>> i think that the journey is all about change. i think the more you accept change and the more you see life -- like, look out this window. it's astonishing. it's kind of like a wonder land with all those flags. and usually we just walk past it, we don't even notice it. but the truth is, and all those people out there. they all have really interesting lives. i mean, you really identify with them. or like i say, you, of course, because i've got to get back to you.

>> right.

>> you are beautiful.

>> i'm going to get it back to you.

>> not me.

>> you write about the men you dated, diane.

>> i did date a few.

>> you did, you did. you've dated some of the big names in hollywood.

>> at the time.

>> do you regret not marrying?

>> do i regret not marrying? yeah, i do.

>> were you asked?

>> no. i wasn't asked. but i did ask.

>> did you ask anyone? who did you ask?

>> i asked all of them. i did. every one of them. and they all said no.

>> i'd like to talk to every one of those guys. i really would.

>> i'm lying, too. yintd real i didn't really ask them to marry me. but they didn't ask me either. when you're in the movies, and at that point in my life, it was kind of a big thing for me to be a movie star , was my dream come true. and these people -- you know, they're all artists, and i think artist with artist is kind of -- like, for example, you know, warren married annette bening . that was a good choice. the two of them have worked very well together.

>> of warren, you write real life warren was a collector's item. a rare bird . of jack nicholson , when i first met him in my 30s, friendship was not possible. he was jack nicholson . i didn't want to be his friend. i wanted him to kiss me. it didn't happen.

>> no.

>> close?

>> not even.

>> not even? al pacino . his face, his nose.

>> like yours.

>> and what about those eyes? i kept trying to figure out what i could do to make them mine. they never were.

>> no.

>> that was the lure of al. he was never mine. for the next 20 years, i kept losing a man i never had.

>> it's true. oh, i was so in love with him.

>> i love the way you write about that.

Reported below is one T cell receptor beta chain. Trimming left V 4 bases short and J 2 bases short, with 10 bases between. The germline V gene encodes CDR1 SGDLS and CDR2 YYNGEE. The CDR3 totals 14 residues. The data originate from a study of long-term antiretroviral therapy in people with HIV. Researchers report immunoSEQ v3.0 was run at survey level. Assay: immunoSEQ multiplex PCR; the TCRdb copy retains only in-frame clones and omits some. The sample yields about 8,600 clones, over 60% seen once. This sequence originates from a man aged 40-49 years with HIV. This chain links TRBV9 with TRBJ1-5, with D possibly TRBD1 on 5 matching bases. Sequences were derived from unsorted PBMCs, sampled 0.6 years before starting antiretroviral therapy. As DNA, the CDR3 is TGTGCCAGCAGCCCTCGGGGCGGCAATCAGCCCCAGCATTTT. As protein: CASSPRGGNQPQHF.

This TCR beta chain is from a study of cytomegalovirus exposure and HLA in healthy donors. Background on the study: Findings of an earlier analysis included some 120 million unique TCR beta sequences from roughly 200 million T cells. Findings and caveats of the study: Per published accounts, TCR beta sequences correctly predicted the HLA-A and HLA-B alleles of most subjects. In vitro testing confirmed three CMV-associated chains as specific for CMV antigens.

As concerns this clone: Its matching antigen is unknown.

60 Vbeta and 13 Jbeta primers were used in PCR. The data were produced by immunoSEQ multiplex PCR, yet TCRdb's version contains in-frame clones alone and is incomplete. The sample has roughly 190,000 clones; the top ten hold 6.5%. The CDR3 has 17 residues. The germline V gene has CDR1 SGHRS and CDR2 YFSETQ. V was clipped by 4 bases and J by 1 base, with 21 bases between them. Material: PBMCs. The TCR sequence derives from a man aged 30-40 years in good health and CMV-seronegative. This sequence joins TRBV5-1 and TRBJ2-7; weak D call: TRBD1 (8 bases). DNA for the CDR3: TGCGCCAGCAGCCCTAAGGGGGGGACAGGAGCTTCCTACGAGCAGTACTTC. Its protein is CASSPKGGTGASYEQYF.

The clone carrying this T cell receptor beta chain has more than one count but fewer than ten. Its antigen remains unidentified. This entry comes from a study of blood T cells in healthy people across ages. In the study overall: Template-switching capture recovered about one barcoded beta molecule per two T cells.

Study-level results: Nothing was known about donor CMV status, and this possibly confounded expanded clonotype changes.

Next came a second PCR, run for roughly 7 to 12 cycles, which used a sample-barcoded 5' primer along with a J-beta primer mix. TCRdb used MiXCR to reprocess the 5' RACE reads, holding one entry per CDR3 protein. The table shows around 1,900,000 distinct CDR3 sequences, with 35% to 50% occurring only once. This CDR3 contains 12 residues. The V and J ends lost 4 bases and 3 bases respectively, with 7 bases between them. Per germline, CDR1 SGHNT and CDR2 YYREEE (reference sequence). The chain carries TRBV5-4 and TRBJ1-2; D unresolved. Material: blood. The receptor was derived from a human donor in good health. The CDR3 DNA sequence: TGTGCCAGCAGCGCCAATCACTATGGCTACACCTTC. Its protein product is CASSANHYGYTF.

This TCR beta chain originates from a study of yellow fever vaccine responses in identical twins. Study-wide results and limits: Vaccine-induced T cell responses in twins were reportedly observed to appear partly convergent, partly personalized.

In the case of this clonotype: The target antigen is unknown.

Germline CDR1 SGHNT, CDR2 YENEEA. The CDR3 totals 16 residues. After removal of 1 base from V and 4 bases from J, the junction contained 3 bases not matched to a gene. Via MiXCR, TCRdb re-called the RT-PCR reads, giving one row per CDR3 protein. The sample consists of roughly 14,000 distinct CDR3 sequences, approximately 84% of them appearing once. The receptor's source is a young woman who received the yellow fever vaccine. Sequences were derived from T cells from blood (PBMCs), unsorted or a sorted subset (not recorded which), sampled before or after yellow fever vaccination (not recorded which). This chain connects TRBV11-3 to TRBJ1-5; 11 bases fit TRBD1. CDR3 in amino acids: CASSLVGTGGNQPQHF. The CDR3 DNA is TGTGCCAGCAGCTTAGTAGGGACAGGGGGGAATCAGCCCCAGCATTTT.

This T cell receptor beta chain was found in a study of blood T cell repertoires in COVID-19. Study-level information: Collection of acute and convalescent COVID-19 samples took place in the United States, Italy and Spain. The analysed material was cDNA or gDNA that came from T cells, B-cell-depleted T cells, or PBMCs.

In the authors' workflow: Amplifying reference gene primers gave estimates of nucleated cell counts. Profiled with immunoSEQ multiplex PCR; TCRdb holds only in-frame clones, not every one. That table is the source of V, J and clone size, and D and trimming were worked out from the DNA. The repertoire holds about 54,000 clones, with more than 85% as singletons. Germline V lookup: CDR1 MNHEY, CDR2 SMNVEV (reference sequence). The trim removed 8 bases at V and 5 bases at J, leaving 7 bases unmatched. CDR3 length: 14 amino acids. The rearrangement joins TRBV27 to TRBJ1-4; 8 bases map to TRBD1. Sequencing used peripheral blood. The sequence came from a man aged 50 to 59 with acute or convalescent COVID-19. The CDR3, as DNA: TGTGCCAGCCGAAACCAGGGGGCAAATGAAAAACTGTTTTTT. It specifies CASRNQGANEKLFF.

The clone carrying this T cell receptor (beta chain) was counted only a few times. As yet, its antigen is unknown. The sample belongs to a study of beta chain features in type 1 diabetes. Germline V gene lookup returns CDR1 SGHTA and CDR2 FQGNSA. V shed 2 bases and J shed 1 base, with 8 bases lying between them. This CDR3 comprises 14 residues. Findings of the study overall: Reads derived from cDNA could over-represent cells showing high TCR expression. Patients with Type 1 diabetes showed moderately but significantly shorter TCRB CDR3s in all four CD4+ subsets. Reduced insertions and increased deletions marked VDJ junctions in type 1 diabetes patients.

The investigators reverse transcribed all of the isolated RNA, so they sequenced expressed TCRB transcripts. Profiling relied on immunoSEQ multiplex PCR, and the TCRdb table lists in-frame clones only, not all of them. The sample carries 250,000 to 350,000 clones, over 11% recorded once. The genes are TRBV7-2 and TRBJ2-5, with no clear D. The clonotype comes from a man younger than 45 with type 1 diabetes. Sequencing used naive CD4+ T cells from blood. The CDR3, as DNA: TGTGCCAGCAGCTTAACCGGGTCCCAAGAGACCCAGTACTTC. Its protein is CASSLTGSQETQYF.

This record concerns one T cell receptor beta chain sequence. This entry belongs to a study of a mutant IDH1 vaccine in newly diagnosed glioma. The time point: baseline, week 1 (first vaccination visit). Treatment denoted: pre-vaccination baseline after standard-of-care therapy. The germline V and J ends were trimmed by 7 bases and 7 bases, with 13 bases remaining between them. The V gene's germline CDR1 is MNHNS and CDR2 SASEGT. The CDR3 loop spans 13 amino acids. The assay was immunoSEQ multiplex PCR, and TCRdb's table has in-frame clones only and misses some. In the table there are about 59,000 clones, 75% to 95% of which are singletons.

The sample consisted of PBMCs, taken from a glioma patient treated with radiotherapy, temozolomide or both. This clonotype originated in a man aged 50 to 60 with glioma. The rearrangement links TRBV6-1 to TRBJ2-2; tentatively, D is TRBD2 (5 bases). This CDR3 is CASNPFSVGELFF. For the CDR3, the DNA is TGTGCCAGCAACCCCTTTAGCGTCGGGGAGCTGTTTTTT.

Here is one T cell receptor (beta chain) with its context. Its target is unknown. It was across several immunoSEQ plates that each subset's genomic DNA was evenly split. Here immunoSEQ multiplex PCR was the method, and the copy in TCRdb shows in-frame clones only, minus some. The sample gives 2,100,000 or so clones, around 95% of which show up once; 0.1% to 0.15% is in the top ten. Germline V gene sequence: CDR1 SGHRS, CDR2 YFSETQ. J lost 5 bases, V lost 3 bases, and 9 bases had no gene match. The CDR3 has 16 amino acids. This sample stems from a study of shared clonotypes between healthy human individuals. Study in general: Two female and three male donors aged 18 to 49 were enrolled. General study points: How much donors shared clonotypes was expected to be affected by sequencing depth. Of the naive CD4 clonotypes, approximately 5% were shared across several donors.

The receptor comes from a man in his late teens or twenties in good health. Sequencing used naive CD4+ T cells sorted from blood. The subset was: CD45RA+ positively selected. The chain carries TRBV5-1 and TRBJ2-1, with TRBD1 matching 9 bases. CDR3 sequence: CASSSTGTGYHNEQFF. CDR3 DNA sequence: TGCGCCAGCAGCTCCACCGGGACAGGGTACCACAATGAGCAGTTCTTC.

>> you think? yeah, he was special.

>> sense of style.

>> sense of style.

>> you wear these fabulous clothes, the big hats, the big glat glasses, the turtlenecks. is it an attempt to draw away from the parts of the physical appearance you don't like?

>> correct.

>> that's what savannah always says. correct. is that why you do it?

>> yeah. i like it, too. i like the way it looks. i like style. i like the style i like. i always like to cover up. first of all, it's healthy for the body and it secures you.

>> don't put your armor up. i have one more question for you.

>> oh no, is it a bad one?

>> no, it's not bad. it's controversial. you accepted an award for woody allen , one of your longtime friends and collaborators. the cecil b. demille award at the golden globes . a lot of people didn't think he should get it because of accusations. did you have any trepidations?

>> no. of course not.

>> none whatsoever?

>> you have to look at my life this way. i mean, he gave me my opportunity to be here and talk to you. it's all because of woody allen . believe me, where would i be? i can't even imagine. i don't know what would have happened to me without him. i mean, he wrote " annie hall ." are you kidding me? it was the greatest gift ever given to me by anyone professionally, and he's a genius. that's it. he's a genius. of a certain sort. i mean, i'm not trying to say he's picasso, but he is a great writer. don't you think? don't you think some of his movies are fabulous? do you like them?

>> i've liked some of them, yeah.

>> i'm from new york.

>> did you like " annie hall "?

>> it's where the crush began. it started with a crush. i end this interview with full-fledged love for you.

>> mine tops yours.

>> i doubt it. thank you so much. the book is "let's just say it wasn't pretty." diane keaton , don't leave yet, coming up, "love your selfie," using mannequins to redefine your beauty. now you can leave. but first, your local news.